There’s nothing more damaging to a human, a society, or a culture than a suitcase word. Something that is so big that you can throw everything in it with no approximation to control it.
Pain can be one of these concepts. It covers such an array of areas and has such a broad association of meanings that we don’t know how to deal with it. Yet when we see in most imaging studies that there is no correlation between pain and degree of tissue damage, we can look to our knowledge of the brain for greater insight.
When we look at different types of pain, we acknowledge both physical pain and psychological pain, and that either can become chronic. Looking at the biopsychosocial model can also help us to better understand our experience of pain, as we can see how hyper-integrated the system is and how everything is interwoven in the things that influence it.
Bear in mind, this is not meant as a diagnosis, but an overall view of what pain is and how the brain responds to it. It’s complicated, but this is meant as a helpful invitation to understand pain in a different way and, while it might not land for you as an individual, this is what we collectively understand of pain.
We must recognize that there are genetic prompts that influence pain. Yet, when we look at the factors that affect our genetic expression, we can see immediately how difficult it is to uncouple the psychological and social aspects, as we look at developmental patterns which form early in life.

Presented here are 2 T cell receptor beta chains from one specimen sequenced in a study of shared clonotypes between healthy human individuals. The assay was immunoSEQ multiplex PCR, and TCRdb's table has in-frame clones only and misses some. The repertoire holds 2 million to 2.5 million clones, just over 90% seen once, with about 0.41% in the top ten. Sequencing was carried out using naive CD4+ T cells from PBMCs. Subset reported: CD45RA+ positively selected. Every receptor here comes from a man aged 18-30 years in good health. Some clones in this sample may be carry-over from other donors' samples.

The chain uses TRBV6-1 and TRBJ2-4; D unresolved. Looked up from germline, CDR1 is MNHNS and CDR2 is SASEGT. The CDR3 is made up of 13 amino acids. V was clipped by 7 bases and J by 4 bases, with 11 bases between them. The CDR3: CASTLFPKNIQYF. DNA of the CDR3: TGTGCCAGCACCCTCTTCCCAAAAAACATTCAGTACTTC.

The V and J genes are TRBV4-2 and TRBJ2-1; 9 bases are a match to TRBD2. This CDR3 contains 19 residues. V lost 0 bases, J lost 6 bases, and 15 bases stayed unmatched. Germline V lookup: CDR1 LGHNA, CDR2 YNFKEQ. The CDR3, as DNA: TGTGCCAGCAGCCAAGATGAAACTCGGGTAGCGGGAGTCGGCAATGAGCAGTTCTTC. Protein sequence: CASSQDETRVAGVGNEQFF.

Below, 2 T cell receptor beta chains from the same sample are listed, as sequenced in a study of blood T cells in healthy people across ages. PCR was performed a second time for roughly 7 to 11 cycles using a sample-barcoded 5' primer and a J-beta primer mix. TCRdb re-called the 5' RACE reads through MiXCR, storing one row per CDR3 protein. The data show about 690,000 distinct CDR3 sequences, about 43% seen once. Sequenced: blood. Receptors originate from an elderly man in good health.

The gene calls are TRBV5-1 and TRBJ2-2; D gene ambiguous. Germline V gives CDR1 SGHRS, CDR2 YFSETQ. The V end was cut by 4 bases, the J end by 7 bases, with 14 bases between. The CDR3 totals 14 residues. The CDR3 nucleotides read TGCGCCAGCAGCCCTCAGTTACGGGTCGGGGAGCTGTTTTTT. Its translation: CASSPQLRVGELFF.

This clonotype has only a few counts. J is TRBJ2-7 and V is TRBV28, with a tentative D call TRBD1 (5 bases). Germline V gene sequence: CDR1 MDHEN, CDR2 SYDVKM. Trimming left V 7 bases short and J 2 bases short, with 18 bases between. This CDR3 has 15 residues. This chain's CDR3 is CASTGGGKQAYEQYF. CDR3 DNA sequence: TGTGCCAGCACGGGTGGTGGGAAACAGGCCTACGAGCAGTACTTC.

The social element of our family culture plays an important role. If we are raised to understand pain as something from which there is recovery and has an endpoint, versus a catch-all term of pain that reflects an ongoing state, we have a better framework to begin.
When it comes to the role of the brain, ideally, we want to have positive experiences with movement and relationships in early childhood to set you up to be less reactive to pain. If we think of successful aging beginning in our 30s and 40s, successful interpretation, resiliency, and reaction to pain should start at a very young age.
In the absence of that, we may have a tendency from a psychological perspective to catastrophize pain, which tends to magnify degeneration as we move through life. For the part of the brain, we don’t want to centrally sensitize pain—that is to say that we don’t want it to become a core part of our being which governs everything else.
When pain becomes chronic, being able to project into the future to predict if it will get better is a skill which is predictive of recovery. Yet, if we did not have that template from early childhood, it becomes something that we must cultivate.